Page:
Testing the legacy major label recording industry's (mis)interptetation of "Making Available"

We may eventually get a more sane interpretation of the "Making Available" right included in the 2 1996 WIPO treaties. A case involving the RIAA's (mis)interpretation is making its way through the US courts under their DMCA, with a reply Memorandum in Support of Motion to Dismiss Complaint filed by the RIAA in Warner v. Cassin.

This has been hotly debated in Canada as well, going back to 2001 when I first became involved in Copyright revision and attempts to interpret the excessively confusing 1996 WIPO treaties. The question then and now about "Making Available" is whether this was a new right being proposed, or whether it was simply a clarification that someone communicating by telecommunications was still doing so even if the time/place was set by the recipient (on-demand digital distribution, rather than being narrowly interpreted to only apply to broadcast - See WIPO Copyright Treaty Article 8, Right of Communication to the Public, WIPO Performances and Phonograms Treaty, Article 14, Right of Making Available of Phonograms).

A reasonable person would interpret this plain language as clarifying on-demand communications, but the major label Recording Industry has demonstrated many times it is not comprised of reasonable persons. The reasonable interpretation is a welcome enhancement of Canadian copyright law (and should be pursued even if the treaties are never ratified), while the unreasonable interpretation should be very clearly rejected.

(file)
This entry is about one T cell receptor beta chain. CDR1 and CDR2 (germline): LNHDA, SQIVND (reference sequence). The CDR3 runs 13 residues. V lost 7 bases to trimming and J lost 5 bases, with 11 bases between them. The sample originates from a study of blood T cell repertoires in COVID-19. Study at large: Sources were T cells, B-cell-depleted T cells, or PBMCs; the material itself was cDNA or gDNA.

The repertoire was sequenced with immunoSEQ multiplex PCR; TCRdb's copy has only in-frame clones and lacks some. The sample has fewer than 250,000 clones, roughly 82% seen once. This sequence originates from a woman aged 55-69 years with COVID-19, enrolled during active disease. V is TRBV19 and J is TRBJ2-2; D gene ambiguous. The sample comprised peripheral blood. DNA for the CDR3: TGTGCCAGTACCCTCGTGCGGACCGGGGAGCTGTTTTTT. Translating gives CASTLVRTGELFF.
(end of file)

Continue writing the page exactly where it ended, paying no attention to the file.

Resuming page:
What the RIAA is trying to do is change the law such that they are not required to gather any evidence of unauthorized activity to be able to sue someone for alleged infringement. The key reason why they lost the cases they attempted to launch in Canada against unauthorized P2P sharing of music was because they didn't bother to collect any evidence (didn't download and listen to a single song).

Having different interpretations of the same language has been one of the obvious failings of the Copyright revision process. As a technical person I read the current act and the treaties and understand these provisions in one way, but notice that this does not match what the policy maker, legal or legacy industry association interpretation of the same words. This is especially true of the different interpretation of obligations concerning "Technological Measures" and "Rights Management Information". This differing interpretation is not limited to only those who oppose the interests of the technical community (RIAA, MPAA), but also lawyers and policy people who are very clearly on our side.